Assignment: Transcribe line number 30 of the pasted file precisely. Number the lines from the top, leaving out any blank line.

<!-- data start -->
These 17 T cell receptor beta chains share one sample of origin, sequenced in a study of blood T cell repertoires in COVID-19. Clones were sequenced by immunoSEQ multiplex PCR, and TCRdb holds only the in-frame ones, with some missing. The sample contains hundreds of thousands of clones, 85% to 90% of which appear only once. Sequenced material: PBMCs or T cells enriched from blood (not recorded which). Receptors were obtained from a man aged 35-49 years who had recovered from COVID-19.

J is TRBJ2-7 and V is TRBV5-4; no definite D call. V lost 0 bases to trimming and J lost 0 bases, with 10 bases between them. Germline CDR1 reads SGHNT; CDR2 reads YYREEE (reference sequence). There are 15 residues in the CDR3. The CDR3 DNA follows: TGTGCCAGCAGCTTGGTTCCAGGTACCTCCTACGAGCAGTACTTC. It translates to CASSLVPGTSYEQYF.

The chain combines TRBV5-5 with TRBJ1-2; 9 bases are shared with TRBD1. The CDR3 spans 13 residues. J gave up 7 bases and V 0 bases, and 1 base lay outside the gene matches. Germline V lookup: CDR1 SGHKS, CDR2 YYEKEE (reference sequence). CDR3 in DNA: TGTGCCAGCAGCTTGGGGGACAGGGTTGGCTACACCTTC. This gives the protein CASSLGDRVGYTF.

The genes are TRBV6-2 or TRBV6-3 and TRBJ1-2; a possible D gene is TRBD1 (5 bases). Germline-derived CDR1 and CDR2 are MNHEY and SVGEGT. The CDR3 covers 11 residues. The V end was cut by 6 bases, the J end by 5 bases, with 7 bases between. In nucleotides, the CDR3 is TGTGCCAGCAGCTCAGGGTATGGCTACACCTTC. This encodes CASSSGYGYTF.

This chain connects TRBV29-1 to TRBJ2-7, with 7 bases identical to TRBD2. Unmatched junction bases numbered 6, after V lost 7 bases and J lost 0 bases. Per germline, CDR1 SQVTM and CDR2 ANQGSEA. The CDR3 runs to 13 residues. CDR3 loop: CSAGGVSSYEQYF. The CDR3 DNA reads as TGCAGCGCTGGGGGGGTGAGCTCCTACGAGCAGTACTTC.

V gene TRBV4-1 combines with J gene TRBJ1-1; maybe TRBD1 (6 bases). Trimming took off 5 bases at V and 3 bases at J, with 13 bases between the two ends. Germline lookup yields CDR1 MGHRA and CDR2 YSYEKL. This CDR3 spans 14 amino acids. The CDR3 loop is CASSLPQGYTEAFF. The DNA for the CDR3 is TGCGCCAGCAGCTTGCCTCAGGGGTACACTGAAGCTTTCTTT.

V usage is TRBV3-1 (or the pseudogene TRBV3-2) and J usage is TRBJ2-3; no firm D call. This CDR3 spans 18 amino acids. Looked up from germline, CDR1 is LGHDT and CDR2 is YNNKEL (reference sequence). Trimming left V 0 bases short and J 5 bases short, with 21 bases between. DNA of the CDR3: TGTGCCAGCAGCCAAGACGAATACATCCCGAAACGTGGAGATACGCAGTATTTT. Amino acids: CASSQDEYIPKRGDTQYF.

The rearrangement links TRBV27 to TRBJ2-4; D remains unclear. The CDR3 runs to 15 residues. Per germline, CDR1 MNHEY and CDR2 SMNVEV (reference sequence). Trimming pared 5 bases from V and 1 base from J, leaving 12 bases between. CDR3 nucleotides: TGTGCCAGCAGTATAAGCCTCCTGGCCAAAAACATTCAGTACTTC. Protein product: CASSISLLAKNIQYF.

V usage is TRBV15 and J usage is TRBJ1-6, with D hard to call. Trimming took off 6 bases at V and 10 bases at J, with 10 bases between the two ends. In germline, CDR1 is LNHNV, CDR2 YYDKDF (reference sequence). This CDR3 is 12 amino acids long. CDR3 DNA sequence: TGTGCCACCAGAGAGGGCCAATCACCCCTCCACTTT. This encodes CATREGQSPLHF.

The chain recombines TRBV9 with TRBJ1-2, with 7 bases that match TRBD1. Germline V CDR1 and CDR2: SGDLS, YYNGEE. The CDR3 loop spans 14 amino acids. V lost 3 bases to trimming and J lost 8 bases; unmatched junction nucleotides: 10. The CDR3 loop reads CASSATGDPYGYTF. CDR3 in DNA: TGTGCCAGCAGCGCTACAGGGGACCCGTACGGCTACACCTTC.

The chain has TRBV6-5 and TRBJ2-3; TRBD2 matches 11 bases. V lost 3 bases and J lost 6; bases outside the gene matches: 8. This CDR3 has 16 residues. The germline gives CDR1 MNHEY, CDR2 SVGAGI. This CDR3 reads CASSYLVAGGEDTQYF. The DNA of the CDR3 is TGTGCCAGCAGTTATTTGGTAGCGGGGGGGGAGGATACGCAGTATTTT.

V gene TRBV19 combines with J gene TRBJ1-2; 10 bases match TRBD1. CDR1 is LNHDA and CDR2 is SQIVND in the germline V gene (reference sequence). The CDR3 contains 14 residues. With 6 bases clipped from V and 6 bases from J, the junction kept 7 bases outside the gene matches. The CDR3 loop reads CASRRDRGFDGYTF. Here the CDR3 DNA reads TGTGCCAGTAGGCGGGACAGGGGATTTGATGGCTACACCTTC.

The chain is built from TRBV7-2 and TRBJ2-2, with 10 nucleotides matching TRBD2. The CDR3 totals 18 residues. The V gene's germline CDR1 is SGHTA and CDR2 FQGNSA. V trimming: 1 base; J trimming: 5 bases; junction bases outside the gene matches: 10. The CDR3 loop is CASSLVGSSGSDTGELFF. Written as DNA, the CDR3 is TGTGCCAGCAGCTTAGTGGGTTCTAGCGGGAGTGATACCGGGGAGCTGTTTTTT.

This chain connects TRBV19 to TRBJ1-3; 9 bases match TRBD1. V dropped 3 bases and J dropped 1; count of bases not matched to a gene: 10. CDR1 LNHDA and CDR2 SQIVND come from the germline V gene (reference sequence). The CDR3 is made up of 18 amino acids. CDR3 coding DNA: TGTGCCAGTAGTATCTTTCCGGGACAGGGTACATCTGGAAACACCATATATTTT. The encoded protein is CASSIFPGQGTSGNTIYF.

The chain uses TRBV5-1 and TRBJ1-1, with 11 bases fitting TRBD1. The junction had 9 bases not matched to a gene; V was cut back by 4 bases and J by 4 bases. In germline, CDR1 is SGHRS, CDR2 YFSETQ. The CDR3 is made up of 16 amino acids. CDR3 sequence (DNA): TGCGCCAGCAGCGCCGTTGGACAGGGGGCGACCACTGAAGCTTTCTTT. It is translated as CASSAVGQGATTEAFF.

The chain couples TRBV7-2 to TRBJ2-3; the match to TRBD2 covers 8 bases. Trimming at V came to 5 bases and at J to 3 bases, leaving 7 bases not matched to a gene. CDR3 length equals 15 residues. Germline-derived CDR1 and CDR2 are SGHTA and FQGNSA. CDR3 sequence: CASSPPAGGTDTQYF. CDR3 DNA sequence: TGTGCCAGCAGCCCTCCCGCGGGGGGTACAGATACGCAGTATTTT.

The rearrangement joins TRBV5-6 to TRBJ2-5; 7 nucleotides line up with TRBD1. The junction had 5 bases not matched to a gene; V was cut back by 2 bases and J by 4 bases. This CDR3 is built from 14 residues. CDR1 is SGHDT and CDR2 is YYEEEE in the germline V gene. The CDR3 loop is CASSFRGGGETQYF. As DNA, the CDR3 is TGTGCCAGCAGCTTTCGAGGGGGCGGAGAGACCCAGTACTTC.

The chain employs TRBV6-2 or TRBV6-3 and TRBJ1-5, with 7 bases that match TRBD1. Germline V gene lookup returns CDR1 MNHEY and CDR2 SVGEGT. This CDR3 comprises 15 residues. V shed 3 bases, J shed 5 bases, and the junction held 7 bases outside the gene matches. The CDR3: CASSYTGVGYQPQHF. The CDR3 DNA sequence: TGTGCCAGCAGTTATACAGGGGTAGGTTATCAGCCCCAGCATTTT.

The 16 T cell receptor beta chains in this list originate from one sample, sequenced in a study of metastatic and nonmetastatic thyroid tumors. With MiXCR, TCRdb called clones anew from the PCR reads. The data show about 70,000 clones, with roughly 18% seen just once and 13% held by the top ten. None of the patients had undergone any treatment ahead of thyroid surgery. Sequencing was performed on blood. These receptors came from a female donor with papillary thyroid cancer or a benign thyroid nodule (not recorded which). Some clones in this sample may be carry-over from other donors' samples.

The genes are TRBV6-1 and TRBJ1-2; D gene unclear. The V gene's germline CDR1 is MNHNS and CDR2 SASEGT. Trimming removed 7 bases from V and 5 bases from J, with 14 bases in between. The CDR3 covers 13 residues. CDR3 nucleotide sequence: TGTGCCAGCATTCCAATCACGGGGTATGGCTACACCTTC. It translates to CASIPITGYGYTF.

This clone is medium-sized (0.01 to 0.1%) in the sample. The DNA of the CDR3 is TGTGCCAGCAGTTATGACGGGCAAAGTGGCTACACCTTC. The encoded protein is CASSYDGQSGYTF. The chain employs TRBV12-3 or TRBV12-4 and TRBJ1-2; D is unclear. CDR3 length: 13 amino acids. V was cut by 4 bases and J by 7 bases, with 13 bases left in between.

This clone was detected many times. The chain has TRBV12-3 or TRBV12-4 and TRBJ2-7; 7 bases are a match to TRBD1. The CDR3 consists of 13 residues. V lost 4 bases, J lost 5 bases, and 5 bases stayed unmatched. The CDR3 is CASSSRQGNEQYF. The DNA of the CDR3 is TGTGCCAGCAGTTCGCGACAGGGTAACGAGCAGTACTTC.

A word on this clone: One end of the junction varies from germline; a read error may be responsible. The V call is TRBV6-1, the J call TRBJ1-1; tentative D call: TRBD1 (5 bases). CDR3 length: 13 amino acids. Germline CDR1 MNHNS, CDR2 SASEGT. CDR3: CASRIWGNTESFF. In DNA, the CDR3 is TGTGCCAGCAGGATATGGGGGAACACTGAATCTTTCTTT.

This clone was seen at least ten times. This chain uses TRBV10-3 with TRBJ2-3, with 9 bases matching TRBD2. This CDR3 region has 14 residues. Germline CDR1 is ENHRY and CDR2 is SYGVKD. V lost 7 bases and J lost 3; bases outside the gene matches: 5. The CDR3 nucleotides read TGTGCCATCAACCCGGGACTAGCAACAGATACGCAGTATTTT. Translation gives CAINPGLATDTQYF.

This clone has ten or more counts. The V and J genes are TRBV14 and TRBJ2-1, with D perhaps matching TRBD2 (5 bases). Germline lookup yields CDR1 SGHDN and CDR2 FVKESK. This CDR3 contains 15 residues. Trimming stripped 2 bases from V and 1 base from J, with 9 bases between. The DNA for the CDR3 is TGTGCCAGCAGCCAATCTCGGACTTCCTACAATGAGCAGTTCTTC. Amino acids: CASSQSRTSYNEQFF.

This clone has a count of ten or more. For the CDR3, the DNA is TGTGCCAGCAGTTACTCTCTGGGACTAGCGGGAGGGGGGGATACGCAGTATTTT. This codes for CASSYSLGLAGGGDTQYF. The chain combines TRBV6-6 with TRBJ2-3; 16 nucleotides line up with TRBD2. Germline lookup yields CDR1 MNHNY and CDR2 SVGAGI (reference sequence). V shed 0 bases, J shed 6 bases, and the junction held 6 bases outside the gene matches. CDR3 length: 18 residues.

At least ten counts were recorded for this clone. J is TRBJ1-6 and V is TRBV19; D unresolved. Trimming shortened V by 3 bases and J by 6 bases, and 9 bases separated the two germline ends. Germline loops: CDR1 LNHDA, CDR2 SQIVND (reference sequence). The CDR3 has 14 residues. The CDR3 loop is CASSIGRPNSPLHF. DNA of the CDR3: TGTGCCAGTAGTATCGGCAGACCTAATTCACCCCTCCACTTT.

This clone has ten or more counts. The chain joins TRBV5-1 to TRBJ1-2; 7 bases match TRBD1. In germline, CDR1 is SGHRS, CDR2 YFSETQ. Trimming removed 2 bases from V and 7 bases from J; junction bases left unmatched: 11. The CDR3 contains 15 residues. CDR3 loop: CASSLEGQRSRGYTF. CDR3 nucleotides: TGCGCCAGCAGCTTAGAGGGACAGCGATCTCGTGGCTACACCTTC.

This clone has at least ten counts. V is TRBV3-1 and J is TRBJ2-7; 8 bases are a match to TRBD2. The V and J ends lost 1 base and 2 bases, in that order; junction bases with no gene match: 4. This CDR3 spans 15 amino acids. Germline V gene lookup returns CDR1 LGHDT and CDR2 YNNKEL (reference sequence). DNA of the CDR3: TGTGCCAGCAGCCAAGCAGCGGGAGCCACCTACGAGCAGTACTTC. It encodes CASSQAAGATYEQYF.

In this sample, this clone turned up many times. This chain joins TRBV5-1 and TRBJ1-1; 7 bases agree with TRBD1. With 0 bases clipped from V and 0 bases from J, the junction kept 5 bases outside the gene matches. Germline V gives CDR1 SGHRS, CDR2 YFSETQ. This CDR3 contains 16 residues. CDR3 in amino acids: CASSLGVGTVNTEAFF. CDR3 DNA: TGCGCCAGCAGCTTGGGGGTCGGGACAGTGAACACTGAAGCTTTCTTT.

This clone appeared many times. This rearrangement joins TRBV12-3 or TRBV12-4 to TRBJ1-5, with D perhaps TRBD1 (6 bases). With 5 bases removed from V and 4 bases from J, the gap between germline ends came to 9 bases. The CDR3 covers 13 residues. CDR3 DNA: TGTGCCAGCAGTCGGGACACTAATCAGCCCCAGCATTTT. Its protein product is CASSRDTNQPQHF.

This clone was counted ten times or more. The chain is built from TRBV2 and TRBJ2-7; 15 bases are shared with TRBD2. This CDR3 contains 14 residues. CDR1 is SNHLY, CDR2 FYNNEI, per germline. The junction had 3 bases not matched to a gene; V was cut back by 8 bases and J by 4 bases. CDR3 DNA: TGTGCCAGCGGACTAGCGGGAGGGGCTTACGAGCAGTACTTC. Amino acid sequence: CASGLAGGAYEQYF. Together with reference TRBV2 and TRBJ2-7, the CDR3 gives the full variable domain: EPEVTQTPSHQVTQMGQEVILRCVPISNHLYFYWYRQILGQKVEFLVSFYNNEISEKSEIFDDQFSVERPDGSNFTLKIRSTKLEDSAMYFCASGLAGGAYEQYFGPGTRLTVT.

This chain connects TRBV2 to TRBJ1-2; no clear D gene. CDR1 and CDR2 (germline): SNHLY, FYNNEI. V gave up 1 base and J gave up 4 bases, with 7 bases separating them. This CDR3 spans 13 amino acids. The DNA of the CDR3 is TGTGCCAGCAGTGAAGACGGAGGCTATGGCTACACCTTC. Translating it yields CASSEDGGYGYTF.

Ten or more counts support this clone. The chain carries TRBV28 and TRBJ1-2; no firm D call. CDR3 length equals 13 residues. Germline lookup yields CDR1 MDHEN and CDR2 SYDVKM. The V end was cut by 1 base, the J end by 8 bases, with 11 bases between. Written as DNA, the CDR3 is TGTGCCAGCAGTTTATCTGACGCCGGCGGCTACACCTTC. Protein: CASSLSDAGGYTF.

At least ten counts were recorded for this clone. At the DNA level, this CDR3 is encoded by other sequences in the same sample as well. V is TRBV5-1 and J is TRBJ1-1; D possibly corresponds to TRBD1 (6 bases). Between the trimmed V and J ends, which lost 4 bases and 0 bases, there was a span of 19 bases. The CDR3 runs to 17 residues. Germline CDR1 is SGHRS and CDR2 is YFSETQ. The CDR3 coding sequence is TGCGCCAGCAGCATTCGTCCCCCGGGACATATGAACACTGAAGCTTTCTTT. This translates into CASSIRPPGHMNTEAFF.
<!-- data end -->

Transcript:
In this sample, this clone turned up many times. This chain joins TRBV5-1 and TRBJ1-1; 7 bases agree with TRBD1. With 0 bases clipped from V and 0 bases from J, the junction kept 5 bases outside the gene matches. Germline V gives CDR1 SGHRS, CDR2 YFSETQ. This CDR3 contains 16 residues. CDR3 in amino acids: CASSLGVGTVNTEAFF. CDR3 DNA: TGCGCCAGCAGCTTGGGGGTCGGGACAGTGAACACTGAAGCTTTCTTT.